Women And Children In India Are Suffering From High Rates Of Anemia

Women and children in India suffer from anemia more than most other countries in the world. A staggering 58% of children, 53% of non-pregnant women, and 50% of pregnant women are anemic. However, other estimates suggest these numbers could be even higher (as we’ll explore later in this post). Anemia is a serious issue that can be debilitating for those affected. It’s high time we shine a light on this problem if we want to safeguard the well-being of future generations.

In this post, we’ll first delve into the numbers to demonstrate that India is indeed silently grappling with this massive issue. Next, we’ll examine the causes of anemia in India and how it severely impacts women and children. Finally, we’ll discuss India’s attempts to address the problem with limited success and propose more effective approaches to tackle it.

So, let’s dive right in!

Anemia in India: Let’s look at the numbers

The numbers paint a grim picture when it comes to anemia in Indian women and children. According to the National Family Health Survey (NFHS-4), 58% of children aged 6-59 months, 53% of non-pregnant women aged 15-49 years, and 50% of pregnant women are anemic. If we consider children between ages 12-23 months, then 80% are anemic. These figures are alarming, but they don’t even tell the whole story.

A more recent study reveals that the situation is even worse if we include non-iron deficient anemia (NIDA), where a person is anemic without being iron deficient. Two-thirds of all reproductive-aged women suffer from anemia if we include NIDA.

Furthermore, it’s not just limited to rural areas where poverty is rampant; urban areas which are generally more affluent also have record high rates of anemia.

India’s anemia rates are much higher than those in many other countries, such as the United States, China, and even some neighboring or African countries. For example, 53% of women of reproductive age are anemic in India compared to 10% in the United States, 30% in China, 42% in Bangladesh, and 38% in Ghana.

India has one of the highest rates of anemia in the world
Source: World Health Organization

Aside from countries in Sub-Saharan Africa, India is at the top of the list for children with anemia.

Prevalence of anemia among children in India is very high
Source: World Health Organization

Either way, the numbers are scary high. In the next section, we’ll delve deeper into how the anemia crisis is impacting Indian women and young children and explore the root causes behind this widespread problem.

How Does Anemia Impact People in India?

Poor Pregnancy Outcomes

Lactating and pregnant women in India have the highest levels of anemia. Anemia during pregnancy is dangerous because it can lead to low birthweight (which can cause stunted growth, cognitive development issues, and increased risk of infections) and preterm labor. An undernourished mother gives birth to an undernourished baby, perpetuating an intergenerational cycle of undernutrition.

Anemia in expectant mothers also increases the risk of perinatal mortality – the death of a fetus or newborn within one week after birth. This is due to inadequate oxygen supply from low hemoglobin levels in the blood.

Maternal Mortality

India’s maternal mortality rate (MMR) is one of the highest in the world. Many of these maternal deaths are caused by anemia.

Worldwide maternal mortality rates
Source

Stunted children

34% of children in India have stunted growth. A major cause of this is malnutrition and anemia. It’s known that 50% of growth failure occurring by the age of two actually begins in the womb due to poor nutrition before and during pregnancy. As a result, anemic mothers give birth to anemic children, who then have stunted growth.

Stunted children by country
Source

Disability

According to a 2002 study published in the Journal of Nutrition, anemia led to a 17% loss in productivity among workers engaged in heavy physical labor and a 5% dip in the output of moderately active workers. India loses 0.9% of its gross domestic product (GDP) due to iron-deficiency anemia, as reported in a 2003 paper published in Food Policy. This translates to a loss of up to $20.25 billion (Rs.1.35 lakh crore).

What’s more, iron-deficiency anemia has been the leading cause of disability in India for over a decade. Iron deficiency accounts for over 10% of all “Years Lived with Disability” among Indians. In this context, disability refers to the absence of good health, encompassing loss of mobility, self-care, participation in routine activities, pain and discomfort, anxiety and depression, and cognitive impairment.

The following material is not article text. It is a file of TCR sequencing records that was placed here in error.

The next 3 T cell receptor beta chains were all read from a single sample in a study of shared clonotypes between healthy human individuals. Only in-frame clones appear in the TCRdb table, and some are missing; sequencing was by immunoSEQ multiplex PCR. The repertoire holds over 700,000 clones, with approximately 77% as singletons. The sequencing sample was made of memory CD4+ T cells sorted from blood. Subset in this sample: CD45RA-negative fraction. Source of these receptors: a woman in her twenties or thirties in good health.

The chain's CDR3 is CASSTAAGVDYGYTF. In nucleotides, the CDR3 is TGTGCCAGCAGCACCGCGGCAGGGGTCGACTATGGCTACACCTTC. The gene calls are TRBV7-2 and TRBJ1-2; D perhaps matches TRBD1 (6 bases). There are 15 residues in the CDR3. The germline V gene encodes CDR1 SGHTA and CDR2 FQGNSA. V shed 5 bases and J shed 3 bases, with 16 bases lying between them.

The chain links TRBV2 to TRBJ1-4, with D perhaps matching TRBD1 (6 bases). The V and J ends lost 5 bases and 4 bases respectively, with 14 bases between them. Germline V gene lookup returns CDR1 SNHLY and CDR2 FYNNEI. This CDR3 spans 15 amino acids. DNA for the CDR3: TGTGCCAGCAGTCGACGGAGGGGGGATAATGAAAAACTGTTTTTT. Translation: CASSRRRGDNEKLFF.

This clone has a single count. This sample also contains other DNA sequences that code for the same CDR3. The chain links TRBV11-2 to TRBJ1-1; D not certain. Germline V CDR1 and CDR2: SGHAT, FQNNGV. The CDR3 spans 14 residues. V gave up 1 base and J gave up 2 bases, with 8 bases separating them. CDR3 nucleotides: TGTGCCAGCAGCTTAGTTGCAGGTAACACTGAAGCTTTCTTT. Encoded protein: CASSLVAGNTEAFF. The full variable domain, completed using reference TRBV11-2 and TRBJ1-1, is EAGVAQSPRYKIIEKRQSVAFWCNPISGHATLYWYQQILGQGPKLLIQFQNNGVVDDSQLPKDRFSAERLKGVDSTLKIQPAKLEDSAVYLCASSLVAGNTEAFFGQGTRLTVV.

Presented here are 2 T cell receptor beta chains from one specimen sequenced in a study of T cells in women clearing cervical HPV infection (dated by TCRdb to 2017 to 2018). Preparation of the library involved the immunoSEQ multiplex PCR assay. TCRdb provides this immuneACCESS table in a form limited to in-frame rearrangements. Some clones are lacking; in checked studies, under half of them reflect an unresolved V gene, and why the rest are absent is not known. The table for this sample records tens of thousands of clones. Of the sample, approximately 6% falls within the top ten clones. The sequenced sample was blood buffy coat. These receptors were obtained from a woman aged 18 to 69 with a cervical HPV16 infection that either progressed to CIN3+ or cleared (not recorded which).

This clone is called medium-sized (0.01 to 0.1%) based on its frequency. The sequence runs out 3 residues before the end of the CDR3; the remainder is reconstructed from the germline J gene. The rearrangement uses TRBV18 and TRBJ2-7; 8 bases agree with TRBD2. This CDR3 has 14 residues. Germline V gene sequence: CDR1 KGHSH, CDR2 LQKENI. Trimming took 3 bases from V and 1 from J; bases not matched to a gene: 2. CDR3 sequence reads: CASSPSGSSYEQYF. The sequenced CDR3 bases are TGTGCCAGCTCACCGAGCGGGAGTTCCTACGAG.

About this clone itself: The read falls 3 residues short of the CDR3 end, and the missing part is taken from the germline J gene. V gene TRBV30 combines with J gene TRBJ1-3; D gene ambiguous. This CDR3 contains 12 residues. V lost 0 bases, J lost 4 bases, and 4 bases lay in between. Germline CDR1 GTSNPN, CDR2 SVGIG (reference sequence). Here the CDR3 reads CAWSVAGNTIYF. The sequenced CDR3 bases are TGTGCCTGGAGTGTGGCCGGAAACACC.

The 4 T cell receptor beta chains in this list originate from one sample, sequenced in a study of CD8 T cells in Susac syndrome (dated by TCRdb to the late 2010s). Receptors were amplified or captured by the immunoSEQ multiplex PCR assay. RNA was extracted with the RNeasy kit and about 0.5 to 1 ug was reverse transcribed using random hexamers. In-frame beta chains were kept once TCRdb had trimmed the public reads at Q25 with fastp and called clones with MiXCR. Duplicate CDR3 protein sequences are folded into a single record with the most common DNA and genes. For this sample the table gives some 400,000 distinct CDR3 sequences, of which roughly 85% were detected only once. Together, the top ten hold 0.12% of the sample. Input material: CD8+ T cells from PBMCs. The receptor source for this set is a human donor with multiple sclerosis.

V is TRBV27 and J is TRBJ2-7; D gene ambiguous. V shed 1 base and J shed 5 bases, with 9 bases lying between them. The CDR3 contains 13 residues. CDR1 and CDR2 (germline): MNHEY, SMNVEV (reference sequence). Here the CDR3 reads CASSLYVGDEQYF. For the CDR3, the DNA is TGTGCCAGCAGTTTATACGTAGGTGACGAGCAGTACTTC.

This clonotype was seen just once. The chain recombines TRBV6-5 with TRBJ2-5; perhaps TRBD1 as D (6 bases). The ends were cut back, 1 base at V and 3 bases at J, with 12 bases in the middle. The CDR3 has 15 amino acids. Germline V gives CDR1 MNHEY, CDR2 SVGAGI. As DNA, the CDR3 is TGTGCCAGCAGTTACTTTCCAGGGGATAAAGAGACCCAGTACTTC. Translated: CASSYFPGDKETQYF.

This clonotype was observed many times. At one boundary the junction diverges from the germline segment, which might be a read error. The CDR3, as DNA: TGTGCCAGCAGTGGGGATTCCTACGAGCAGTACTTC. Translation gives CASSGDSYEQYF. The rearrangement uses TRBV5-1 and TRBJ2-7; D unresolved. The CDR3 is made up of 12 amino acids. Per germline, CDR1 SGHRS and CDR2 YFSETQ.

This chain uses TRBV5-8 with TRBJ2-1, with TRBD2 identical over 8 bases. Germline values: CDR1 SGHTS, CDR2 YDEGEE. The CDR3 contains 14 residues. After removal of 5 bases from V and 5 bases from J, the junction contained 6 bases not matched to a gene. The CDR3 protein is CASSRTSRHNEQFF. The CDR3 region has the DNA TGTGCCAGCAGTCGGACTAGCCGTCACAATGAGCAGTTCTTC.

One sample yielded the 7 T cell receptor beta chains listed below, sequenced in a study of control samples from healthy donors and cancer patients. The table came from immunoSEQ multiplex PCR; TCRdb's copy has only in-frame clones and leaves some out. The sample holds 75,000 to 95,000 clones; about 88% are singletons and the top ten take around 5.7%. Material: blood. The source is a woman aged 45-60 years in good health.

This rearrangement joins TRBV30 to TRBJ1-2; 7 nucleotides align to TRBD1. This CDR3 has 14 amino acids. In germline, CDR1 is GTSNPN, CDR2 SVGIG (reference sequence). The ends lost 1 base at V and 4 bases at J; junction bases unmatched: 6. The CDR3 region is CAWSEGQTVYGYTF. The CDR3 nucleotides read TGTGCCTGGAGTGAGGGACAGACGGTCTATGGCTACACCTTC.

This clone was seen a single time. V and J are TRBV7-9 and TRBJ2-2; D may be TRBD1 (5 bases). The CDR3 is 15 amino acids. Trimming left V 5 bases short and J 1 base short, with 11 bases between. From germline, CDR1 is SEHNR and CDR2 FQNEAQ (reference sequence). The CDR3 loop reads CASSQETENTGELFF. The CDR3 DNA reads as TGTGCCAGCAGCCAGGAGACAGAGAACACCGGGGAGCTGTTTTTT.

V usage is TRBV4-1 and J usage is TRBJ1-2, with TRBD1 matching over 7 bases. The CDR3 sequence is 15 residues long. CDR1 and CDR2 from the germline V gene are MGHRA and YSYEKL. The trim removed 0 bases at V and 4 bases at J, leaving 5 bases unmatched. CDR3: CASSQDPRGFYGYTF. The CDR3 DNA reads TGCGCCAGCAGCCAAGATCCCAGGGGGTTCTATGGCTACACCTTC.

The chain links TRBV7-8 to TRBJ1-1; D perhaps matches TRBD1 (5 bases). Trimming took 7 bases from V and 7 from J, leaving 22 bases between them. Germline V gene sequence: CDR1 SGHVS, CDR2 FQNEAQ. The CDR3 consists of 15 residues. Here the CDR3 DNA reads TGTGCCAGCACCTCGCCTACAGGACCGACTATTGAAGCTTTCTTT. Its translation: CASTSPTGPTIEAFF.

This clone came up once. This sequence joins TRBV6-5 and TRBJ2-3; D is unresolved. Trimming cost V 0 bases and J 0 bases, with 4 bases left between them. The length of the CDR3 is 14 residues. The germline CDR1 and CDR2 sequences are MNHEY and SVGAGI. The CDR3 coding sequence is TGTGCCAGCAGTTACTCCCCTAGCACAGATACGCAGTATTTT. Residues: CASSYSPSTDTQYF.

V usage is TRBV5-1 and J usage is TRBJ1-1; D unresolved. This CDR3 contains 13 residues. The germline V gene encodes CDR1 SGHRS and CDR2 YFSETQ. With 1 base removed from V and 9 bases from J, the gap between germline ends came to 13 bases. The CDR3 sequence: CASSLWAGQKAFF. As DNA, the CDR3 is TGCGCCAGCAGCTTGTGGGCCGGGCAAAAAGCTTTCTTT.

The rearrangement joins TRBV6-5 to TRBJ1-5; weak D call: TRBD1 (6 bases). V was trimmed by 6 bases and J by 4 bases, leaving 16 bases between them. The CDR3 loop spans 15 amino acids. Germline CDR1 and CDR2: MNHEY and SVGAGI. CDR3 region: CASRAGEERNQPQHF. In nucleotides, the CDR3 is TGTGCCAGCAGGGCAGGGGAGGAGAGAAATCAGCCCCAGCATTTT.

Disability Due To Anemia, by country
Source

Reduced IQ and cognitive development

Children born to anemic mothers have delayed cognitive development because they aren’t getting enough oxygen to support proper brain growth and development. It also impacts language skills, motor skills and coordination, and can even reduces IQ by up to 10 points. And worst of all, the effects of iron deficiency in infancy cannot be corrected by subsequent iron therapy.

Mental illness

Iron deficiency can increase the risk of psychiatric disorders (eg. autism, anxiety, depression, bipolar disorder, etc) and lead to impaired neurocognitive functions (eg. poor memory and slower neural processing). This is because the central nervous system is highly dependent on iron-containing enzymes and proteins. Deficiency of iron in early childhood further increases the risk of psychiatric issues.

Poor cardiac health 

Severe iron deficiency can lead to cardiac and skeletal myopathy, which is why it’s common in patients with cardiovascular disease. In fact, up to 60% of patients with coronary artery disease, and an even higher proportion of those with heart failure or pulmonary hypertension, have iron deficiency.

This is because iron deficiency increases oxidative stress and weakens the cardiac muscle, making a person more prone to cardiac issues.

In summary, there are countless papers and studies that highlight the detrimental effects of anemia and iron deficiency. The points I’ve mentioned above barely scratch the surface. Anemia is a serious issue that leads to poor health, and it’s honestly quite scary that so many women and children in India are affected by it.

What Is Causing Such Widespread Anemia In India?

Diet

The main cause of anemia is not getting enough iron and other essential nutrients from food. Considering that 40% of Indians are vegetarians and 80% of the population avoids meat most of the time, it’s no wonder they’re more prone to anemia. Getting enough iron on a vegetarian diet can be quite tricky.

To understand why, we need to know that not all iron is created equal. There are two types: Heme and Non-heme. Animal foods contain heme iron, while plant foods have non-heme iron.

Non-heme iron is less bioavailable because it contains compounds (like phytate, oxalate, and polyphenols) that inhibit iron absorption. For example, whole grains, legumes, and nuts have phytate, which is a powerful iron absorption blocker. Yet, for vegetarians, grain products are their main source of dietary iron.